Syrian Man 'Tortured' There After US Church Published His Baptism Can't Sue, Court Rules

Islamic State fighters take part in a military parade along the streets of northern Raqqa province, Syria.Reuters

 A man from Syria who says he was tortured and nearly beheaded there after converting to Christianity in the US has no legal recourse against an Oklahoma church that published his name and baptism online, the State's highest court ruled yesterday.

The former Muslim, identified in the lawsuit as 'John Doe' says that after his baptism in 2012 at the First Presbyterian Church in Tulsa he returned to Syria and was kidnapped by radical Muslims who learned of his baptism online. He says that he is now wanted for murderin Syria after killing a relative who aided his captors.

'Appellant asserts that he suffered numerous physical injuries and psychological damage, all proximately caused by appellees' publication of his baptism, in contravention of promises they supposedly made to him that it would be kept confidential,' the court wrote in its majority opinion, according to ABC News.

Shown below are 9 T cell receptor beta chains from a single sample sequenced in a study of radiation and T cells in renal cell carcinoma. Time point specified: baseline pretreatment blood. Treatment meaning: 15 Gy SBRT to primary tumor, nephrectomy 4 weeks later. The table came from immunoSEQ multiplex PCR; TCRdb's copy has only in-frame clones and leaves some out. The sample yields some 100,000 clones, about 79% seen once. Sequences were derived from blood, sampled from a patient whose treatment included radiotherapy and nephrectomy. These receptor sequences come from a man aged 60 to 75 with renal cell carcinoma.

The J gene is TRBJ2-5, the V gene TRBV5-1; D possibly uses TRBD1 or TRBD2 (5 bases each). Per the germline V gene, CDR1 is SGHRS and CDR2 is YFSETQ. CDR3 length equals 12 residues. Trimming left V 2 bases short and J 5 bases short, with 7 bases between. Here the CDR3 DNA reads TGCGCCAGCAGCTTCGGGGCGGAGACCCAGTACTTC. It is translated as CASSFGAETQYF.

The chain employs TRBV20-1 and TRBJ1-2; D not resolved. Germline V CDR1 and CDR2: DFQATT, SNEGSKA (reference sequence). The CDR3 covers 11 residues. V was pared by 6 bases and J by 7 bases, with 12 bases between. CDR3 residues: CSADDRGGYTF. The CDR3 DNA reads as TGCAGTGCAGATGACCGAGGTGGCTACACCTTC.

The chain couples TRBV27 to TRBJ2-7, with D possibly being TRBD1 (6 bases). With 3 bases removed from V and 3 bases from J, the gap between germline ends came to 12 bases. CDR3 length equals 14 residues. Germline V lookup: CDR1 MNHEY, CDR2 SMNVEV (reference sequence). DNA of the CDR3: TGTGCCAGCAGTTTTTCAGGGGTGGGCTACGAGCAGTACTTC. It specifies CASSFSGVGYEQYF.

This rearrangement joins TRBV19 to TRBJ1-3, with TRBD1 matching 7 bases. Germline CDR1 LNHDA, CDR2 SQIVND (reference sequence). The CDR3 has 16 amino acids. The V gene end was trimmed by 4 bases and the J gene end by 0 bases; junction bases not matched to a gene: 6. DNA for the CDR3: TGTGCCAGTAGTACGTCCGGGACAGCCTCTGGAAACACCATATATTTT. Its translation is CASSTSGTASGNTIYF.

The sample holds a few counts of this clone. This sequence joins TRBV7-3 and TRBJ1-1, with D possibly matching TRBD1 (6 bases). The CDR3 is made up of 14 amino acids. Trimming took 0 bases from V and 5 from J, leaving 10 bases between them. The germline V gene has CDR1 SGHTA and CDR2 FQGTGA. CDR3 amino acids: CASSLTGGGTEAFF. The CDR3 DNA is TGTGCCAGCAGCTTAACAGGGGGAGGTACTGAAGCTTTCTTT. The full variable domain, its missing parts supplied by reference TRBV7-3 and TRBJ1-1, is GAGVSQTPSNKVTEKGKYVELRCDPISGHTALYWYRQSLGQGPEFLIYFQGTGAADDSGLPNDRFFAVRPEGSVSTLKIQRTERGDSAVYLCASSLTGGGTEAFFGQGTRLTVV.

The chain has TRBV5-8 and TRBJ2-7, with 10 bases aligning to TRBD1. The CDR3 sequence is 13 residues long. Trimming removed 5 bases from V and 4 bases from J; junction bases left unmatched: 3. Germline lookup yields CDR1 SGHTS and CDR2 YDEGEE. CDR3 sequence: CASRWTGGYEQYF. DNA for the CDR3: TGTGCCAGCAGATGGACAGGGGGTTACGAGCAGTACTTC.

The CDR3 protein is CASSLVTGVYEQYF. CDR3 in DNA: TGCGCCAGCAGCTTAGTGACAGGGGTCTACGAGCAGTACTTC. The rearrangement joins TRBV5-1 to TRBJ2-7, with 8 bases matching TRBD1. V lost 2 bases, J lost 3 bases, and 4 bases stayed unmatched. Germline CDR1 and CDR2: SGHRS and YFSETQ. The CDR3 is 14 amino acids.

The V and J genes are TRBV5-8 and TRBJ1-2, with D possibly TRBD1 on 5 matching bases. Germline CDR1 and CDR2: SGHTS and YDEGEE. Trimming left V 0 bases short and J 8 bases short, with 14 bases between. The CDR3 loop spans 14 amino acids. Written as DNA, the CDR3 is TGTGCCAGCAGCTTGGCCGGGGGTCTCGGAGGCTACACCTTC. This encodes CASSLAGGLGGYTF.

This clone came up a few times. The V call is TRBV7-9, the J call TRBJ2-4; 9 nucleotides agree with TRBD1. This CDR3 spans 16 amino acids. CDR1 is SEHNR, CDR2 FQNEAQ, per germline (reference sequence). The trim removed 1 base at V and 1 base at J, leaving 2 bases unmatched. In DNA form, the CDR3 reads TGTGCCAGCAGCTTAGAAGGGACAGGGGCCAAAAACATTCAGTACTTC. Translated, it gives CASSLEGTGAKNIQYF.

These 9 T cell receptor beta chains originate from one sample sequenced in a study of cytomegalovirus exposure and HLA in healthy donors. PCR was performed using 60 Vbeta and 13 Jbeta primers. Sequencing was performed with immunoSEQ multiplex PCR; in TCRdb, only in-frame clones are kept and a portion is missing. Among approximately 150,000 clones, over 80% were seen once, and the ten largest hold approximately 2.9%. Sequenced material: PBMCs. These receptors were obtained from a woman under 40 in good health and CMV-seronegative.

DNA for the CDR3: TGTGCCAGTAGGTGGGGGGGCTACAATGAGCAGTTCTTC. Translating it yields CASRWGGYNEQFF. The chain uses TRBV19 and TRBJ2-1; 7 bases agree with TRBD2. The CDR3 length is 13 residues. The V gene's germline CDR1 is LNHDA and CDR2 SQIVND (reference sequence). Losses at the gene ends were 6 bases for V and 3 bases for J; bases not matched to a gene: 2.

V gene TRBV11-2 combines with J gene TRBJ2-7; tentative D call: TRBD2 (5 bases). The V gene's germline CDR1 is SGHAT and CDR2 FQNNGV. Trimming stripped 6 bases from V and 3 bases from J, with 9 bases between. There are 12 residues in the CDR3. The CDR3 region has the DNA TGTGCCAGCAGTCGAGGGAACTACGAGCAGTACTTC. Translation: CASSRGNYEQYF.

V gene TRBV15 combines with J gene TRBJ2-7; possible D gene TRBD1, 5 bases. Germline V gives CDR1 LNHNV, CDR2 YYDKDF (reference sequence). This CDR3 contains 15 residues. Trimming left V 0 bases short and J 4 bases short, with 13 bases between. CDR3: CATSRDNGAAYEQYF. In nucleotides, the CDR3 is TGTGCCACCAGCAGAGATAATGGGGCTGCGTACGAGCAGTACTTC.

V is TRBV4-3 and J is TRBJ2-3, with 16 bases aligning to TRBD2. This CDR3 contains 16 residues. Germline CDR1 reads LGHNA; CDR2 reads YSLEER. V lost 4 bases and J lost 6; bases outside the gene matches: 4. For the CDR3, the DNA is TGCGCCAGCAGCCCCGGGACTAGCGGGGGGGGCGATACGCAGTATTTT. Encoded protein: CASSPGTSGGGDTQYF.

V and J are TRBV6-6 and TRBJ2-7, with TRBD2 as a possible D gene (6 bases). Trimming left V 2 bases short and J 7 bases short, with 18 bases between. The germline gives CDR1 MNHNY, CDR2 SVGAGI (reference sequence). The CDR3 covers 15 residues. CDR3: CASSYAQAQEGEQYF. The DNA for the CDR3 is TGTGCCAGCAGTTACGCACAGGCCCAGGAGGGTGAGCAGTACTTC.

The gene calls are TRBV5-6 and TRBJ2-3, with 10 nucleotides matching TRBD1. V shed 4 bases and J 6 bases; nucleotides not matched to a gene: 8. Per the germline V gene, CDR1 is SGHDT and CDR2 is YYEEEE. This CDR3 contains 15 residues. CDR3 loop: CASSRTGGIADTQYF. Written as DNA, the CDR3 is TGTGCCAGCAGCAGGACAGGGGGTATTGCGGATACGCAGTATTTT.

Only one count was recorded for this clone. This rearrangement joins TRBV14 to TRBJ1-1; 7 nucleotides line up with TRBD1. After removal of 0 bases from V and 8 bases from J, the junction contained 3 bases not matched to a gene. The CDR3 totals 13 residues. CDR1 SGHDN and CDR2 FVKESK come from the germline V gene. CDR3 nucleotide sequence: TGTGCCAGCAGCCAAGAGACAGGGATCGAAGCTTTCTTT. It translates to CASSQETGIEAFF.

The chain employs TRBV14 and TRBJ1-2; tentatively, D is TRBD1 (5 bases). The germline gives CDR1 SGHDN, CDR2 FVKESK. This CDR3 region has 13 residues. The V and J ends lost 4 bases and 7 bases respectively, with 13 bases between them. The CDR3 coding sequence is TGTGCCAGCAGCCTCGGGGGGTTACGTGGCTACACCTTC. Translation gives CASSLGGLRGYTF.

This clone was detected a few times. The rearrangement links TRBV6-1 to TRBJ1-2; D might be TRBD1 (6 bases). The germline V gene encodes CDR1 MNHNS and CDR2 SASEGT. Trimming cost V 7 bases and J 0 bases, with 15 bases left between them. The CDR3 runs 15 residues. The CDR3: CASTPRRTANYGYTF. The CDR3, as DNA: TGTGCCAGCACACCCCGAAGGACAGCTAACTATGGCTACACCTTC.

But the court upheld a lower court ruling and decided that courts must refrain from 'undue interference with religious beliefs and practices' despite the plaintiff's injuries.

Chief Justice Douglas Combs wrote in the majority opinion: 'Per the church autonomy doctrine, the courts lack subject matter jurisdiction over the matter.'

Keith Ward, the plaintiff's attorney said that his client is considering whether to petition the court for a rehearing. He added that since the lawsuit was filed in 2014, his client has become a US citizen and now lives in Tulsa, but struggles with injuries he suffered in the attack and fears for his life every day.

An attorney for the First Presbyterian Church, John Tucker said that the court's ruling was significant because it affirms the importance of religious liberty.

'This is the first case in the United States in which a court has affirmed that how a church conducts its baptisms is only the business of the church and is not subject to interference by the civil courts,' Tucker said. 'That's important, because baptism is an essential core concept of Christianity.'